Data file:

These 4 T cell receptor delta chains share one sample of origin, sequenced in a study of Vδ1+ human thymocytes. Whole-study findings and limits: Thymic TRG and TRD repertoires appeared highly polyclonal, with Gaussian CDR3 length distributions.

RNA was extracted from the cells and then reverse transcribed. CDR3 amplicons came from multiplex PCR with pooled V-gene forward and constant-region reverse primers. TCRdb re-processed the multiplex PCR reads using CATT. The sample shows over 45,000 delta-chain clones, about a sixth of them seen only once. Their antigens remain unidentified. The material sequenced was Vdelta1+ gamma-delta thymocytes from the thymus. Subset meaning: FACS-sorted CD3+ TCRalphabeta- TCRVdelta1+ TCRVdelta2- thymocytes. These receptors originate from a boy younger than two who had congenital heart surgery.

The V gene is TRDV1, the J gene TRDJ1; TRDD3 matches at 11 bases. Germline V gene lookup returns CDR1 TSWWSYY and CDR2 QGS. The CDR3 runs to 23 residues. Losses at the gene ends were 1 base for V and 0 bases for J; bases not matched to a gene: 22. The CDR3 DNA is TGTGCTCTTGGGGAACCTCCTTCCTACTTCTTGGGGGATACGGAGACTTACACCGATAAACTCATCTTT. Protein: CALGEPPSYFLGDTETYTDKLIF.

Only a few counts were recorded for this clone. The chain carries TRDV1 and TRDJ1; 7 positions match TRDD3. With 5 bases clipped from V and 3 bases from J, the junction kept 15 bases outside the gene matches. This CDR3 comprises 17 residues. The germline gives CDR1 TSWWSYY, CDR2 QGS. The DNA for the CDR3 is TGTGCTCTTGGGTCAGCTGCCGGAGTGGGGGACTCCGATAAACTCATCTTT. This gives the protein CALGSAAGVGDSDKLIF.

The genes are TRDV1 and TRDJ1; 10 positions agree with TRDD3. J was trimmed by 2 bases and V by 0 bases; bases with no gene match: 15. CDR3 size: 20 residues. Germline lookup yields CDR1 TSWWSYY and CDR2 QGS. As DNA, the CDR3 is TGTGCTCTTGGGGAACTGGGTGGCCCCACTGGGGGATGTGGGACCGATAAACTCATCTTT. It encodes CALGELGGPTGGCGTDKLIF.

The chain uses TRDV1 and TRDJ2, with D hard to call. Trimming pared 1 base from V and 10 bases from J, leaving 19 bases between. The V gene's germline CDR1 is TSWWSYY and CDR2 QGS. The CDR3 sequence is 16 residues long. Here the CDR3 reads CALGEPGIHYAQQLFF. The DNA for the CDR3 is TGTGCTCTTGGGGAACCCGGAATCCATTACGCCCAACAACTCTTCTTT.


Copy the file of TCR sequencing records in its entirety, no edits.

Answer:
These 4 T cell receptor delta chains share one sample of origin, sequenced in a study of Vδ1+ human thymocytes. Whole-study findings and limits: Thymic TRG and TRD repertoires appeared highly polyclonal, with Gaussian CDR3 length distributions.

RNA was extracted from the cells and then reverse transcribed. CDR3 amplicons came from multiplex PCR with pooled V-gene forward and constant-region reverse primers. TCRdb re-processed the multiplex PCR reads using CATT. The sample shows over 45,000 delta-chain clones, about a sixth of them seen only once. Their antigens remain unidentified. The material sequenced was Vdelta1+ gamma-delta thymocytes from the thymus. Subset meaning: FACS-sorted CD3+ TCRalphabeta- TCRVdelta1+ TCRVdelta2- thymocytes. These receptors originate from a boy younger than two who had congenital heart surgery.

The V gene is TRDV1, the J gene TRDJ1; TRDD3 matches at 11 bases. Germline V gene lookup returns CDR1 TSWWSYY and CDR2 QGS. The CDR3 runs to 23 residues. Losses at the gene ends were 1 base for V and 0 bases for J; bases not matched to a gene: 22. The CDR3 DNA is TGTGCTCTTGGGGAACCTCCTTCCTACTTCTTGGGGGATACGGAGACTTACACCGATAAACTCATCTTT. Protein: CALGEPPSYFLGDTETYTDKLIF.

Only a few counts were recorded for this clone. The chain carries TRDV1 and TRDJ1; 7 positions match TRDD3. With 5 bases clipped from V and 3 bases from J, the junction kept 15 bases outside the gene matches. This CDR3 comprises 17 residues. The germline gives CDR1 TSWWSYY, CDR2 QGS. The DNA for the CDR3 is TGTGCTCTTGGGTCAGCTGCCGGAGTGGGGGACTCCGATAAACTCATCTTT. This gives the protein CALGSAAGVGDSDKLIF.

The genes are TRDV1 and TRDJ1; 10 positions agree with TRDD3. J was trimmed by 2 bases and V by 0 bases; bases with no gene match: 15. CDR3 size: 20 residues. Germline lookup yields CDR1 TSWWSYY and CDR2 QGS. As DNA, the CDR3 is TGTGCTCTTGGGGAACTGGGTGGCCCCACTGGGGGATGTGGGACCGATAAACTCATCTTT. It encodes CALGELGGPTGGCGTDKLIF.

The chain uses TRDV1 and TRDJ2, with D hard to call. Trimming pared 1 base from V and 10 bases from J, leaving 19 bases between. The V gene's germline CDR1 is TSWWSYY and CDR2 QGS. The CDR3 sequence is 16 residues long. Here the CDR3 reads CALGEPGIHYAQQLFF. The DNA for the CDR3 is TGTGCTCTTGGGGAACCCGGAATCCATTACGCCCAACAACTCTTCTTT.